top wall 36, a bottom wall 38 and sidewalls 40-40. The rear wall is formed by a loose, slack, sheetlike body 42 which is secured in substantially airtight relation along its free margins to the top, bottom and sidewalls of the cabinet 30. An airtight seal may be attained in any manner known in the art. Various adhesives, for example, can be used for this purpose. The sheetlike body 42, as in the case of the baglike enclosure 12 of the embodiment of the invention described above, may be made of any thin, lightweight, substantially air-impervious sheet material. Plastic sheet materials such as polyethylene, polypropylene, cellophane, and the like, are preferred. The loudspeaker assembly 32 may be of conventional design and construction, and includes a magnet and coil element 44 and a loudspeaker cone 46. A pair of leads 48-48, for connection to a source of audio frequency electrical signals, are provided.
In FIGS. 5 and 6 of the drawing, a modification of the embodiment of the invention illustrated in H05. 3 and 4 is shown. The loudspeaker system is of the bookshelf type. and includes a wooden cabinet or box 50 in which is mounted a loudspeaker assembly 52. The assembly 52, as before, is of conventional design and construction, and includes a magnet and coil element 54 and a cone 56. The box 50 has a front wall or panel 58 in which the assembly 52 is secured, a top wall 60,
a bottom wall 62 and sidewalls 64-64. The rear wall, as in the embodiment of the invention illustrated in FIGS. 3 and 4, is
formed of a loose, slack, sheetlike body 66, desirably fabricated of plastic sheet material, which is secured in substantially airtight relation along its margins to the top, bottom and sidewalls of the box 52.
In the embodiments of the invention shown in FIGS. 3 through 6, the loose, slack, sheetlike bodies 42 and 66 act to contain and dissipate the effects of the rearward travelling sound waves emanating from the loudspeaker assemblies so that compression and rarefaction of the air mass behind the assemblies will not restrict or impede the free movement of the loudspeaker cone. This enables the assemblies to operate at high efficiency and to achieve high fidelity reproduction of sound.
While for purposes of illustration preferred forms of the present invention have been disclosed, other forms thereof may become apparent to those skilled in the art upon reference to this disclosure, and, therefore, this invention is to be limited only by the scope of the appended claims.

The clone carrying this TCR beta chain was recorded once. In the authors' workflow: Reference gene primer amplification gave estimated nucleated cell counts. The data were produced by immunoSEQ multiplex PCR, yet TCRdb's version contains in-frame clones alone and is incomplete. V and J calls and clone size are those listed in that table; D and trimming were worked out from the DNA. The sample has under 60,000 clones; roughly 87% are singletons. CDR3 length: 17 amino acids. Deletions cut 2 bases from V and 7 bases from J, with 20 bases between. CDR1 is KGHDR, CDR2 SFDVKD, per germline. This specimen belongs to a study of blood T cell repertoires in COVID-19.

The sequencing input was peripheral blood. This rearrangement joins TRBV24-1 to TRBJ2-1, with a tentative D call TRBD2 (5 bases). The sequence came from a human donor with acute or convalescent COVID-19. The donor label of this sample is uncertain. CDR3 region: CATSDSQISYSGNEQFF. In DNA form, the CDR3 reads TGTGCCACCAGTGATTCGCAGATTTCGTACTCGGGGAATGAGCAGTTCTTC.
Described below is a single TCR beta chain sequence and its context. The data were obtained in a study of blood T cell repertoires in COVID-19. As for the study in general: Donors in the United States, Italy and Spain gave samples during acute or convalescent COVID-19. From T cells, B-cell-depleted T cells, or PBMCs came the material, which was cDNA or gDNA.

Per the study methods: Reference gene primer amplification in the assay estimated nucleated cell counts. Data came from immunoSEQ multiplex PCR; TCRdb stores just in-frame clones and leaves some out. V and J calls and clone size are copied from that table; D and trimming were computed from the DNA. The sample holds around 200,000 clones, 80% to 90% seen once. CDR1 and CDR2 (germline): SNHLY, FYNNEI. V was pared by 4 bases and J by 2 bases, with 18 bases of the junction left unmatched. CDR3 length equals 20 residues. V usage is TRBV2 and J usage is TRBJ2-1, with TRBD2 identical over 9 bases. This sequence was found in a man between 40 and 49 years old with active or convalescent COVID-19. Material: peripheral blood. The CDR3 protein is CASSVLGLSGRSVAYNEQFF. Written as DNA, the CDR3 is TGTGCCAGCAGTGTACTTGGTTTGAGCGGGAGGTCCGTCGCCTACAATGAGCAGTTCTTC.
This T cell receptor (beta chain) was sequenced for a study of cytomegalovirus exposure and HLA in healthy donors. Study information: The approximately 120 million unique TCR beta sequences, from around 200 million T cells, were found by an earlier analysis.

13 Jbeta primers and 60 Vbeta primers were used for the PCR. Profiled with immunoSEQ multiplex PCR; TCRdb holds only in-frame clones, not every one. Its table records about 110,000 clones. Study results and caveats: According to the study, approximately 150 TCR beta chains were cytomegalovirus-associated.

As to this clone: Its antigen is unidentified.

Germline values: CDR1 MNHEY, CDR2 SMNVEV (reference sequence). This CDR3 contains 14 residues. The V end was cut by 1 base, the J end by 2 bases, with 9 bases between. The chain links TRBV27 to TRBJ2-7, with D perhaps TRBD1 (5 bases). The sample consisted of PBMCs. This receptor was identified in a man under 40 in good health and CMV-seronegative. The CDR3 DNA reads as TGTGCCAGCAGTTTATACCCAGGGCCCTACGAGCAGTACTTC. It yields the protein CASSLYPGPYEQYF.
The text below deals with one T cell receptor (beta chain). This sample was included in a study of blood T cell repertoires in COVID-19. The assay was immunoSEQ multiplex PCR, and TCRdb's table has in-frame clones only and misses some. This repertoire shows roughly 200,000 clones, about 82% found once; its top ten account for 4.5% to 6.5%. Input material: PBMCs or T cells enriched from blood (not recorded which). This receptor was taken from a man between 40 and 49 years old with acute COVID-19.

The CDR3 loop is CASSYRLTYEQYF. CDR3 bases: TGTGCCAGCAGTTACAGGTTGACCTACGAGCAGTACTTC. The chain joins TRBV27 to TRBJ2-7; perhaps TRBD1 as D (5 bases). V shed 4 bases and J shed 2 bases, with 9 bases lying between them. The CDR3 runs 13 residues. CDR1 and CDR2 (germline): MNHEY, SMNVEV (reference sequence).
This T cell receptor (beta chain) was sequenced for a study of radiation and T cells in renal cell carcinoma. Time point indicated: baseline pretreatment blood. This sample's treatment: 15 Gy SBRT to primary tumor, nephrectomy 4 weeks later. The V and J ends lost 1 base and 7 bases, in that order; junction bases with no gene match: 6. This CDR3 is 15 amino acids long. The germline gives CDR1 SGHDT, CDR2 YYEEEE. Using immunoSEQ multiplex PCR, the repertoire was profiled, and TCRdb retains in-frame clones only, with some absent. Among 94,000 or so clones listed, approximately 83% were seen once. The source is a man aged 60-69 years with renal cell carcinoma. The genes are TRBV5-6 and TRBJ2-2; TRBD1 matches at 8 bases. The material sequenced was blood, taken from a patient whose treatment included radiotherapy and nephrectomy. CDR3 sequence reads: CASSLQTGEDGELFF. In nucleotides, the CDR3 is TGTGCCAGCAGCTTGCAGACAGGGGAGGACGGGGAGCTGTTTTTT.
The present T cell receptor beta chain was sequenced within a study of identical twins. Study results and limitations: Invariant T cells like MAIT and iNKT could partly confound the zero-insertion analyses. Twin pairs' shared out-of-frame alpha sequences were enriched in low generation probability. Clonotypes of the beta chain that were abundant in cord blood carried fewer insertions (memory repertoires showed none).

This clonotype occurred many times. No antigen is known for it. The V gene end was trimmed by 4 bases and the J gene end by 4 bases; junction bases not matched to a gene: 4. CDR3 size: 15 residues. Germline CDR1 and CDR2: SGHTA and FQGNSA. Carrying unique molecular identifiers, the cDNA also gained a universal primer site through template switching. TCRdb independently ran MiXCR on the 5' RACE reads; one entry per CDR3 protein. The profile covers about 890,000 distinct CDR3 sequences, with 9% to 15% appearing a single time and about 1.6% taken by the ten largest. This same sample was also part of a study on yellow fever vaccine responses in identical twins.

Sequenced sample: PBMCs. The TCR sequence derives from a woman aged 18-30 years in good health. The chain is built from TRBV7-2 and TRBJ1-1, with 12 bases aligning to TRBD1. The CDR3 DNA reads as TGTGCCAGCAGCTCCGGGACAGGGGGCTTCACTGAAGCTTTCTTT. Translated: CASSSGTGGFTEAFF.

1. A loudspeaker system comprising: a loudspeaker secured to a mounting board and connectable to a source of audio frequency electrical signals, said loudspeaker including a movable loudspeaker diaphragm having an exposed front face for producing sound waves to be transmitted into a listening area and a back face, said diaphragm being controllably energizable in response to audio frequency electrical signals from said source, and a partly inflated, thin, slack, lightweight, easily movable, substantially air-impervious plastic baglike member which completely encases the back face only of the movable loudspeaker diaphragm and serves to form a closed air chamber behind the back face only of the loudspeaker diaphragm, thus being free to produce sound waves for transmission to a listening area, said plastic baglike member having a size and being partly inflated to an extent such that it will not collapse against the back face of the loudspeaker due to movement of the air in said closed chamber when the loudspeaker diaphragm moves in a forward direction and will not stretch tight or become rigid due to compression of the air in said closed chamber when the loudspeaker diaphragm moves in a rearward direction thereby to substantially prevent compression or rarefaction of the air in the closed chamber which would tend adversely to affect the sound wave producing movement of the front face of the loudspeaker diaphragm.
2. A loudspeaker system according ta claim 1 wherein the plastic baglike member has an open end, the periphery of which is secured in substantially airtight relation to the support frame of the loudspeaker in the area of the major diameter of the movable diaphragm of the loudspeaker.
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|US1862552 *||Aug 2, 1928||Jun 14, 1932||Bell Telephone Labor Inc||Acoustic device|
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|Cooperative Classification||H04R1/2803, H04R1/2834|